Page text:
Change Comes To Mountaintop In 2015
By NICOLE FAY BARR
Correspondent

In 2015, change came to Mountaintop, as Geisinger and Commonwealth Health opened new facilities, new directors were named at the MSK Library, The Rotary Club, and Active Adult Center, each with enthusiasm and fresh ideas. In the political realm, volunteers from local fire and ambulance services spoke to Congressman Lou Barletta about their town and ways to improve volunteerism.

Health Care Facilities

On Oct. 20, Geisinger opened its new $7.3 million building on Route 309, a consolidation of three facilities in Mountain Top. Now at the new building are the family practice from 12 Kirby Avenue, Geisinger’s Partners in Pediatrics from its location on Route 309, and Geisinger’s Careworks After-Hours Clinic, which moved from its location in the Weis Plaza.

The new facility, years in planning stages, stemmed from the other Geisinger locations seeing a growth in the number of patients, causing office space to become more and more limited.

“The community itself has grown very much. We needed more space,” related Therese Pramick, public relations and marketing specialist for Geisinger. Patients can be treated at the new location for family and internal medicine, pediatrics, pediatric endocrinology, pediatric gastroenterology, lab work, and radiology, which is new to Mountain Top.

In August, Wilkes-Barre General Hospital’s Commonwealth Health facility, on South Mountain Boulevard, opened a walk-in clinic and extended its physicians’ hours.

The facility has been successful since its opening in May of 2012, with a few doctors practicing family medicine there. In addition, the location offers laboratory and X-ray services, ultrasounds, mammograms, wound care, and outpatient physical and occupational therapies. The decision was made to expand the hours in Mountain Top because a need in the area was recognized, explained Cor Catena, CEO of Commonwealth Health. Also, he said, providing a walk-in clinic offers patients more convenience.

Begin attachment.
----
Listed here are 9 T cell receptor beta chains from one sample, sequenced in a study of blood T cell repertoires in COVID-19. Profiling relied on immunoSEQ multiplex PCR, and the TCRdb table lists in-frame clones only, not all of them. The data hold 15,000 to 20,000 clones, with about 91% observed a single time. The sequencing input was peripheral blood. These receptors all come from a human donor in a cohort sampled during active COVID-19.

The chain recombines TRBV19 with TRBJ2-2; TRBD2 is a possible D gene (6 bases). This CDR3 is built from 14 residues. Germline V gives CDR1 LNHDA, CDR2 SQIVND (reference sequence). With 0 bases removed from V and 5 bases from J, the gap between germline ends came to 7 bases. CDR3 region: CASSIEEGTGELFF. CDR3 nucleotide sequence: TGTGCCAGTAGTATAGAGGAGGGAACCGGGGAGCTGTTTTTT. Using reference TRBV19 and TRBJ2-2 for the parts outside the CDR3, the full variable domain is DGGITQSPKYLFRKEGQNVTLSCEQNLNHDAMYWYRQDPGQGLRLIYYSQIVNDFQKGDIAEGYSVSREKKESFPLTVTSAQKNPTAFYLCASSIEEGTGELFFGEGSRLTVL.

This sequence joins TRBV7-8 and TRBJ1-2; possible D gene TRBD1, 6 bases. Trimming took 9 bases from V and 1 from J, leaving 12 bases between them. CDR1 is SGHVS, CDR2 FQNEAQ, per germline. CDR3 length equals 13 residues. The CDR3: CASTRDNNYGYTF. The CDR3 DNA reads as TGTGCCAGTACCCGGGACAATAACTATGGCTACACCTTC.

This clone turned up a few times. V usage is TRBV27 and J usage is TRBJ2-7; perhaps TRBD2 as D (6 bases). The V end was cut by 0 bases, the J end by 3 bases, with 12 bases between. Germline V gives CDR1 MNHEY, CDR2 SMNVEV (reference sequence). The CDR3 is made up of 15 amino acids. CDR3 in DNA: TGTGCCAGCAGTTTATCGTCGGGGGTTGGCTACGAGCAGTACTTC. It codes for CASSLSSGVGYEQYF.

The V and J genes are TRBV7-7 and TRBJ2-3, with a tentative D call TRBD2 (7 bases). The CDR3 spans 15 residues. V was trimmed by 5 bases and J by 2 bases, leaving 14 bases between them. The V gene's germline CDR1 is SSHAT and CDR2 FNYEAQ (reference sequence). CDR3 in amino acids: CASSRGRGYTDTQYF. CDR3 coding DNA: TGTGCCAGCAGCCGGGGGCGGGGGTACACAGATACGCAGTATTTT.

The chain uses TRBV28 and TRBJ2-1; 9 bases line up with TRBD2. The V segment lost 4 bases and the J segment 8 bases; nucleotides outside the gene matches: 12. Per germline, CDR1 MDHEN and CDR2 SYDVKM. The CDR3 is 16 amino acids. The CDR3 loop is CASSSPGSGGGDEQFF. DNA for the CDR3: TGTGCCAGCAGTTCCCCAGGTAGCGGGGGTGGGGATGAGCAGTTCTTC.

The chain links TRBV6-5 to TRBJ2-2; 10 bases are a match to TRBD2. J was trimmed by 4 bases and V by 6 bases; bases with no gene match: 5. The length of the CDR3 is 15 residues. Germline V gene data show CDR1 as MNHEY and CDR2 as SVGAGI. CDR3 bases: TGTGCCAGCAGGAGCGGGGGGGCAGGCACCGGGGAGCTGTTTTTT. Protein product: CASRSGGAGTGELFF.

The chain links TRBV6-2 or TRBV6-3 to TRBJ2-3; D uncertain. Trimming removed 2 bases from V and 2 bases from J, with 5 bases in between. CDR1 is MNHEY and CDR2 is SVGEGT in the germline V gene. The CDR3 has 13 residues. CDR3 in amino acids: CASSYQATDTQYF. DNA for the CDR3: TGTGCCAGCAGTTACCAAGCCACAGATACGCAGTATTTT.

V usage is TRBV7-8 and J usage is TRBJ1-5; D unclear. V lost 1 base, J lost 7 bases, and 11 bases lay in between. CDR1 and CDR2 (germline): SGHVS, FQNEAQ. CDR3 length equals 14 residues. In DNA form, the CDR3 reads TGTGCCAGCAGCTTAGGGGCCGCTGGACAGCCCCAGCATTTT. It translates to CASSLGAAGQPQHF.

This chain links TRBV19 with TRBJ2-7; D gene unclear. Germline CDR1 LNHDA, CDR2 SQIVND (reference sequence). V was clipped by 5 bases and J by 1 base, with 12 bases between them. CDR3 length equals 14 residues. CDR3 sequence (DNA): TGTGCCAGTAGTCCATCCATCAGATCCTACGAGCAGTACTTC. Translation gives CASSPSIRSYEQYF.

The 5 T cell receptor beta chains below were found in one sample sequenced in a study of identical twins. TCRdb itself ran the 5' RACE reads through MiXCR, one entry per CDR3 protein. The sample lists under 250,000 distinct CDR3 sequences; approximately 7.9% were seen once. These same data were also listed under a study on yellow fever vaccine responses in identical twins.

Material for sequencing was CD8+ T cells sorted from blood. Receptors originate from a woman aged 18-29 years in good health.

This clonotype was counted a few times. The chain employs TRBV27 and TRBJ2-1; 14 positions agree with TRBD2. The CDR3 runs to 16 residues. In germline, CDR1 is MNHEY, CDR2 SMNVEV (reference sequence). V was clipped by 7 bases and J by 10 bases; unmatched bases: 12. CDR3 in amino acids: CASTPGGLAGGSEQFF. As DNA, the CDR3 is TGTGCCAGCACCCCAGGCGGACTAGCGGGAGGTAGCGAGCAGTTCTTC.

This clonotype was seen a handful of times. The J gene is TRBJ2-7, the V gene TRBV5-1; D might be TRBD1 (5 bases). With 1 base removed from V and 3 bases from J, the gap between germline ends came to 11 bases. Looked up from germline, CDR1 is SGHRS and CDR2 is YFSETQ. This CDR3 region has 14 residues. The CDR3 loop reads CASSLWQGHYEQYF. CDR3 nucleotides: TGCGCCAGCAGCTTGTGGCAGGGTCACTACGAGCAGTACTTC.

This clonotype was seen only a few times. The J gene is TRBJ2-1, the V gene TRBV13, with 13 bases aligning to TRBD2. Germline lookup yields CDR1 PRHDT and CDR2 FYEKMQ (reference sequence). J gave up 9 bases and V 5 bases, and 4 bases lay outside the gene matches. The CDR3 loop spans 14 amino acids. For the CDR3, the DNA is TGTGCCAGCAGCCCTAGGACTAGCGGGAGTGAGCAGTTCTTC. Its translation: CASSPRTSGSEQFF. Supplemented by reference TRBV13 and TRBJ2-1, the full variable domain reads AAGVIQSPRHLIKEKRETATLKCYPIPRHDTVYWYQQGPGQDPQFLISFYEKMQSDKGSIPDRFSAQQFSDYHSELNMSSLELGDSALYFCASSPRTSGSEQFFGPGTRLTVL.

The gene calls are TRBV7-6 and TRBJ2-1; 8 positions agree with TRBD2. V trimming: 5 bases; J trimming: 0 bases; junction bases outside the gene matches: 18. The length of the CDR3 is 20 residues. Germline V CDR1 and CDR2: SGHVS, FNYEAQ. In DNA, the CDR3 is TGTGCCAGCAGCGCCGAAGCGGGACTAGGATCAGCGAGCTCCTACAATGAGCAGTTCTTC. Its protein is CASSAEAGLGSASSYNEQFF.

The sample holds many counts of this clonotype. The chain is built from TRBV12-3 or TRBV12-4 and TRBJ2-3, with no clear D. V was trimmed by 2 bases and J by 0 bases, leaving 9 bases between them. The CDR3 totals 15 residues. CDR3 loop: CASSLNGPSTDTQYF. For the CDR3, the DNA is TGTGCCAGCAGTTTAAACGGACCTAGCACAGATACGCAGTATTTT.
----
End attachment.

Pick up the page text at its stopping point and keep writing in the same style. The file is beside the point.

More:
“It’s a great opportunity for us to provide necessary services to the community,” Catena said. “We’re excited to be able to expand…It’s a nice opportunity for folks that have health issues after hours. Folks don’t always fall ill when the doctor’s office is open.”

At the new walk-in clinic, patients can be treated for a variety of issues, including asthma, colds, fever and flu, fractures, and injuries needing splints or stitches. Patients can also go to the clinic for physicals, flu shots, or other vaccines.

Community Organizations

The Marian Sutherland Kirby Library hired a new director this year, Allison Latagliata. With degrees in education and library science, Allison has always loved reading and being of service to people and felt directing the Kirby Library was the perfect fit for her.

As library director, Allison oversees a staff of four, as well as the many volunteers who work with the library. She’s responsible for purchasing materials for the library, coordinating staff meetings, managing the library’s budget, organizing programs, and working with the Luzerne County Library System, among other things.

“I’m excited to be in the area and I welcome anyone that wants to come and chat with me,” Allison said. “My door is always open.”

Resident Kathleen Button, whose family owns Button Oil, was recognized this year for her charity work helping children. The Luzerne Foundation, an organization that supports donors with their charitable giving, chose Kate as recipient of the Mary Bevevino Community Award. The award is the foundation’s highest tribute.

The award was given for Kate’s work with Camp AsthmaCadabra, a summer camp and safe haven for asthmatic children. Kate founded the camp in memory of her daughter and grandson, who both died of asthma attacks in 1992.

The Mountaintop Active Adult Center, a place for older residents to socialize and participate in different activities, hired a new director this summer. Carol Yozviak, a retired nurse, organizes various activities that center-goers participate in, from bingo and exercise classes to field trips to places such as the Hollywood Casino in Hershey. She also arranges for speakers to talk to the seniors and for monthly screening of health-related issues such as blood pressure and glaucoma.

The Active Adult Center is run by the Area Agency on Aging, an organization in Luzerne and Wyoming counties that provides social services for residents age 60 and over. The center also provides a congregate lunch program to seniors each weekday, and about 30 to 40 people are served each day.